The Audit Report has shown the following defects and deficiencies in the project approval process;

a. Although the National Policy states that it will reduce the length of time required for the approval of the renewable energy projects to less than 2 years through a central coordination mechanism, the necessary steps have not been taken so far.

b. The policy requires the appointment of a committee by the Ministry of Power and Energy, consisting of govt. agencies and line ministry to coordinate the approval and land acquisition, it has not been appointed.

c. The CEB has suspended the signing of power purchase agreements with the licensees of the SEA with effect from about 2016.

d. The Power Purchase Agreements were done according to the standard tariff approved by the cabinet to encourage private sector investors. But the CEB has raised objections and insist on a rate structure which is disadvantageous to the developers.

The net effect of all these shortcomings is as shown in Table 1.

The report states, “To engage to the agreements of 1,374 projects relating to 4014.44 MW approved by the Sustainable Energy Authority under the standard tariff by the CEB based on the provision for the purchase of energy by bidding at minimum cost at competitive prices for extension, supply of new generation plants according to section 43(4) of the Sri Lanka Electricity (amendment) Act No. 31 of 2013 had been suspended from 1 January 2017 with immediate effect. However, although the Sustainable Energy Authority had been collecting applications and fees from developers for the construction of power plants since 2017, the action had not been taken on those projects so far.”

This indicates the plight of the renewable energy developers waiting until the three State bodies set up to facilitate the sector (SEA, PUCSL and CEB) take some kind of action in this regard. What happened was each of them waited as if it is nobody’s business to initiate some action, by blaming each other. The irony of the matter is renewable energy that is to be supplied at a cheaper cost to the National Grid continued to remain hibernated facing these obstacles while the fuel-based energy supply (which is purchased at a very high cost), was moving smoothly, well-supported by the same officials who discouraged the renewable energy developers. 

The Audit report has many recommendations which deserves immediate attention of the policymakers. But the most unfortunate situation is when such a report is tabled in Parliament, instead of subjecting it to an objective examination and review of the status of the industry, the focus of the debates will be diverted to other petty issues. We have seen what has happened to many findings of the COPA and COPE committees. Despite shocking revelations about hundreds of millions of public funds wasted, none have been held responsible for those. Let us hope and pray that sanity will prevail when this report is tabled in parliament.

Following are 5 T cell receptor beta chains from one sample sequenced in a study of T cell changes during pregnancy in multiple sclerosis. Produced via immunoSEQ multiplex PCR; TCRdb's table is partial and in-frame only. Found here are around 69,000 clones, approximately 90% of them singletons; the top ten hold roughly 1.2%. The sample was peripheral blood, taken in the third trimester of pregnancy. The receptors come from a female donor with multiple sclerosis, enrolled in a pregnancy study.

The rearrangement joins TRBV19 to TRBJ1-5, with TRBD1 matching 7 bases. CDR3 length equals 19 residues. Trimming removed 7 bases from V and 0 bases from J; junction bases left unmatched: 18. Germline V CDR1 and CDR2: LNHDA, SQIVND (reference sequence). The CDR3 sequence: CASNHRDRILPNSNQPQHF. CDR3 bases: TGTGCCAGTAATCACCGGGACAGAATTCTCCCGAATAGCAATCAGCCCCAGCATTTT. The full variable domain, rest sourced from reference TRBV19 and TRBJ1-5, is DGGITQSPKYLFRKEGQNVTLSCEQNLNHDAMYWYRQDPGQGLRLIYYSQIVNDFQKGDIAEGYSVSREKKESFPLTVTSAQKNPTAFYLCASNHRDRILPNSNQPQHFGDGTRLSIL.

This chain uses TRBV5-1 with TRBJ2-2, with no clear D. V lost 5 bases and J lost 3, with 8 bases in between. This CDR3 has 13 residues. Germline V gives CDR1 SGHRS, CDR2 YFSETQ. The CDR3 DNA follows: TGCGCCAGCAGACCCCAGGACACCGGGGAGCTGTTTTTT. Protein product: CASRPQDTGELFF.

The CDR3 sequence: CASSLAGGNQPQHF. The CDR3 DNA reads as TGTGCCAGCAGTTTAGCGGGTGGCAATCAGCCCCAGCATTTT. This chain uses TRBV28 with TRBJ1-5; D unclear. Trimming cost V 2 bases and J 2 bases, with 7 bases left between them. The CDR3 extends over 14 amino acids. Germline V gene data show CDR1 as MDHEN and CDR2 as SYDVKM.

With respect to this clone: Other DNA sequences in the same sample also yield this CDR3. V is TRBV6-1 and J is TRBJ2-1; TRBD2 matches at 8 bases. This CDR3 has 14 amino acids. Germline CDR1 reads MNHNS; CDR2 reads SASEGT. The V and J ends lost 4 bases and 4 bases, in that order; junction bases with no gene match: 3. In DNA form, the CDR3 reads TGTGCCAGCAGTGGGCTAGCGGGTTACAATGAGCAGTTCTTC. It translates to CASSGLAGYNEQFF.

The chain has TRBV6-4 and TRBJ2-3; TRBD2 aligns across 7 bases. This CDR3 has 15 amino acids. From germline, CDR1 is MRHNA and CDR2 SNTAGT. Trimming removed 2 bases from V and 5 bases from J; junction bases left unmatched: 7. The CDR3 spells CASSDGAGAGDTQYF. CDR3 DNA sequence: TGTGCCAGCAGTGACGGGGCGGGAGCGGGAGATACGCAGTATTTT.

Here is a different situation. When the Government in power is interested to improve and develop the renewable energy sector, some officials with self-interests and some government agencies due to their intransigent attitudes and administrative weaknesses stand as stumbling blocks. Let both the Government and the Opposition address this matter in that perspective and bring about a lasting and feasible resolution jointly to this national issue.

It has to be understood that the mini-hydro and renewable energy developers are a heavily exhausted lot today, due to long years of waiting, spending time and money to start their projects. Virtually fed up. This long wait has also caused them to face several new handicaps like price increases in machine costs, the freight elements, labour and construction expenditures. The banks too which came to finance the industry during the early periods under different subsidy schemes have now begun to apply normal commercial lending rates for the facilities granted to this sector although this is a high priority sector deserving to be treated and considered in that perspective.

Central Bank cannot produce energy. But it can promote alternate energy production. CBSL has to support the Government policy in this regard. CBSL will have to address how they can help the sector. One way is they can step in to the financing domain. The commercial banks could be made to offer a special loan scheme to the sectors identified as high priority areas by relaxing the Statutory Reserve Requirement that banks are required to maintain as a deposit with the Central Bank, equal to the extent of loans they grant to these sectors. The commercial banks could be made to lend at a special concessionary rate based on this allowance. This will be a great relief to the renewable energy developers and a worthy incentive to the industry.

The Audit Department has done a great service to the nation by publishing this performance report. Now the whole country will know to what extent the CEB, SEA and PUCSL have contributed to the slowing down of the development of the renewable energy sector in this country.